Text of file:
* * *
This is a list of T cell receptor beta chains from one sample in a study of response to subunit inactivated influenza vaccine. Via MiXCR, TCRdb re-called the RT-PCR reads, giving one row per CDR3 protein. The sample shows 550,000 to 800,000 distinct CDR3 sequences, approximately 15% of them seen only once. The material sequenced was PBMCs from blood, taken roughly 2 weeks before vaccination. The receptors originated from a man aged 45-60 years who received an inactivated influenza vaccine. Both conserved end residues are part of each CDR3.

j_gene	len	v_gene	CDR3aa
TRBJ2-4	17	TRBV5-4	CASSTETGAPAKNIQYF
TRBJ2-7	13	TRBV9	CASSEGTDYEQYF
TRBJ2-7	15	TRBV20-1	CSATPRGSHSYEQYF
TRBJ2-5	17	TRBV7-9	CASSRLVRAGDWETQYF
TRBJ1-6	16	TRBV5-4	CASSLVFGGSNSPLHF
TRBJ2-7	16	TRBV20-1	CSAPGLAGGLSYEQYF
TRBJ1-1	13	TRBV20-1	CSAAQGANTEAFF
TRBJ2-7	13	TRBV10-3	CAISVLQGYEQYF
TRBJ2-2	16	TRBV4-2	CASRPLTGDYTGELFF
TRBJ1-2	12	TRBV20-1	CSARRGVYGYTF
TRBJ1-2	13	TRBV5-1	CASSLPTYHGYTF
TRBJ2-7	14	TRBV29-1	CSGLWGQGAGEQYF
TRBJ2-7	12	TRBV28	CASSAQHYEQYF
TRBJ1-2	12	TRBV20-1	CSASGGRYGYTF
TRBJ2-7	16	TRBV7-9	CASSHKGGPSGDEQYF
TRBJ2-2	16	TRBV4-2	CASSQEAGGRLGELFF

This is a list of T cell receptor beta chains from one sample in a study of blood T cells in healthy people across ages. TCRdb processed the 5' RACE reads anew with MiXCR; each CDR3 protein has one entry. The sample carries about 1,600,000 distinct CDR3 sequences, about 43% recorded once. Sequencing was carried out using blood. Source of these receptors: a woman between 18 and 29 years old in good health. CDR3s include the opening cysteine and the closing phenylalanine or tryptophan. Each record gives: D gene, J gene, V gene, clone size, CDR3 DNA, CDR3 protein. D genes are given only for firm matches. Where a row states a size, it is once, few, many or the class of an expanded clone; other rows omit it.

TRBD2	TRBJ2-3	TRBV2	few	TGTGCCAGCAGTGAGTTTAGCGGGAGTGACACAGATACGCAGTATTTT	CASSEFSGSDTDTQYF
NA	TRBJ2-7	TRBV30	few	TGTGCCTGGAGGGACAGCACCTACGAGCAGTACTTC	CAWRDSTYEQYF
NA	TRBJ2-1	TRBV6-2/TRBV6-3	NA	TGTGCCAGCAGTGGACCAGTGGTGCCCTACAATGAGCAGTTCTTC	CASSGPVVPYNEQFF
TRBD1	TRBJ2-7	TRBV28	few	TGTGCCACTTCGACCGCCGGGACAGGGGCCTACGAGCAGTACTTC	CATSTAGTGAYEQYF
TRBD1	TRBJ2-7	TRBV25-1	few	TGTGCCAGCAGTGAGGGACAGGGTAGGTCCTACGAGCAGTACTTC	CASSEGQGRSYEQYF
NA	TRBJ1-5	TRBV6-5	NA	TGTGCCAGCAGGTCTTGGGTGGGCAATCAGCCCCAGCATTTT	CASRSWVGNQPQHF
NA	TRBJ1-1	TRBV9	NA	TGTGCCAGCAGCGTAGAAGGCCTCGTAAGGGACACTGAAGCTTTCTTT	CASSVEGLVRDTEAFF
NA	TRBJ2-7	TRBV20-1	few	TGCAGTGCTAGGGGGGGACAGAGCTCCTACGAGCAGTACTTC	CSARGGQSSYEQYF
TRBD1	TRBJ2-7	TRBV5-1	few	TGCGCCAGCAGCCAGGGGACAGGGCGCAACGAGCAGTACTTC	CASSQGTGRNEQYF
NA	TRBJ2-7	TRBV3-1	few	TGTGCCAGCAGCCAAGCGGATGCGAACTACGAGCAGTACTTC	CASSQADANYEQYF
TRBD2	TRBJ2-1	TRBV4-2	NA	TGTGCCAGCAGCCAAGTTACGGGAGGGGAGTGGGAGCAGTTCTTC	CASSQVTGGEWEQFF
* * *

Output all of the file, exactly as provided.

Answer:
This is a list of T cell receptor beta chains from one sample in a study of response to subunit inactivated influenza vaccine. Via MiXCR, TCRdb re-called the RT-PCR reads, giving one row per CDR3 protein. The sample shows 550,000 to 800,000 distinct CDR3 sequences, approximately 15% of them seen only once. The material sequenced was PBMCs from blood, taken roughly 2 weeks before vaccination. The receptors originated from a man aged 45-60 years who received an inactivated influenza vaccine. Both conserved end residues are part of each CDR3.

j_gene	len	v_gene	CDR3aa
TRBJ2-4	17	TRBV5-4	CASSTETGAPAKNIQYF
TRBJ2-7	13	TRBV9	CASSEGTDYEQYF
TRBJ2-7	15	TRBV20-1	CSATPRGSHSYEQYF
TRBJ2-5	17	TRBV7-9	CASSRLVRAGDWETQYF
TRBJ1-6	16	TRBV5-4	CASSLVFGGSNSPLHF
TRBJ2-7	16	TRBV20-1	CSAPGLAGGLSYEQYF
TRBJ1-1	13	TRBV20-1	CSAAQGANTEAFF
TRBJ2-7	13	TRBV10-3	CAISVLQGYEQYF
TRBJ2-2	16	TRBV4-2	CASRPLTGDYTGELFF
TRBJ1-2	12	TRBV20-1	CSARRGVYGYTF
TRBJ1-2	13	TRBV5-1	CASSLPTYHGYTF
TRBJ2-7	14	TRBV29-1	CSGLWGQGAGEQYF
TRBJ2-7	12	TRBV28	CASSAQHYEQYF
TRBJ1-2	12	TRBV20-1	CSASGGRYGYTF
TRBJ2-7	16	TRBV7-9	CASSHKGGPSGDEQYF
TRBJ2-2	16	TRBV4-2	CASSQEAGGRLGELFF

This is a list of T cell receptor beta chains from one sample in a study of blood T cells in healthy people across ages. TCRdb processed the 5' RACE reads anew with MiXCR; each CDR3 protein has one entry. The sample carries about 1,600,000 distinct CDR3 sequences, about 43% recorded once. Sequencing was carried out using blood. Source of these receptors: a woman between 18 and 29 years old in good health. CDR3s include the opening cysteine and the closing phenylalanine or tryptophan. Each record gives: D gene, J gene, V gene, clone size, CDR3 DNA, CDR3 protein. D genes are given only for firm matches. Where a row states a size, it is once, few, many or the class of an expanded clone; other rows omit it.

TRBD2	TRBJ2-3	TRBV2	few	TGTGCCAGCAGTGAGTTTAGCGGGAGTGACACAGATACGCAGTATTTT	CASSEFSGSDTDTQYF
NA	TRBJ2-7	TRBV30	few	TGTGCCTGGAGGGACAGCACCTACGAGCAGTACTTC	CAWRDSTYEQYF
NA	TRBJ2-1	TRBV6-2/TRBV6-3	NA	TGTGCCAGCAGTGGACCAGTGGTGCCCTACAATGAGCAGTTCTTC	CASSGPVVPYNEQFF
TRBD1	TRBJ2-7	TRBV28	few	TGTGCCACTTCGACCGCCGGGACAGGGGCCTACGAGCAGTACTTC	CATSTAGTGAYEQYF
TRBD1	TRBJ2-7	TRBV25-1	few	TGTGCCAGCAGTGAGGGACAGGGTAGGTCCTACGAGCAGTACTTC	CASSEGQGRSYEQYF
NA	TRBJ1-5	TRBV6-5	NA	TGTGCCAGCAGGTCTTGGGTGGGCAATCAGCCCCAGCATTTT	CASRSWVGNQPQHF
NA	TRBJ1-1	TRBV9	NA	TGTGCCAGCAGCGTAGAAGGCCTCGTAAGGGACACTGAAGCTTTCTTT	CASSVEGLVRDTEAFF
NA	TRBJ2-7	TRBV20-1	few	TGCAGTGCTAGGGGGGGACAGAGCTCCTACGAGCAGTACTTC	CSARGGQSSYEQYF
TRBD1	TRBJ2-7	TRBV5-1	few	TGCGCCAGCAGCCAGGGGACAGGGCGCAACGAGCAGTACTTC	CASSQGTGRNEQYF
NA	TRBJ2-7	TRBV3-1	few	TGTGCCAGCAGCCAAGCGGATGCGAACTACGAGCAGTACTTC	CASSQADANYEQYF
TRBD2	TRBJ2-1	TRBV4-2	NA	TGTGCCAGCAGCCAAGTTACGGGAGGGGAGTGGGAGCAGTTCTTC	CASSQVTGGEWEQFF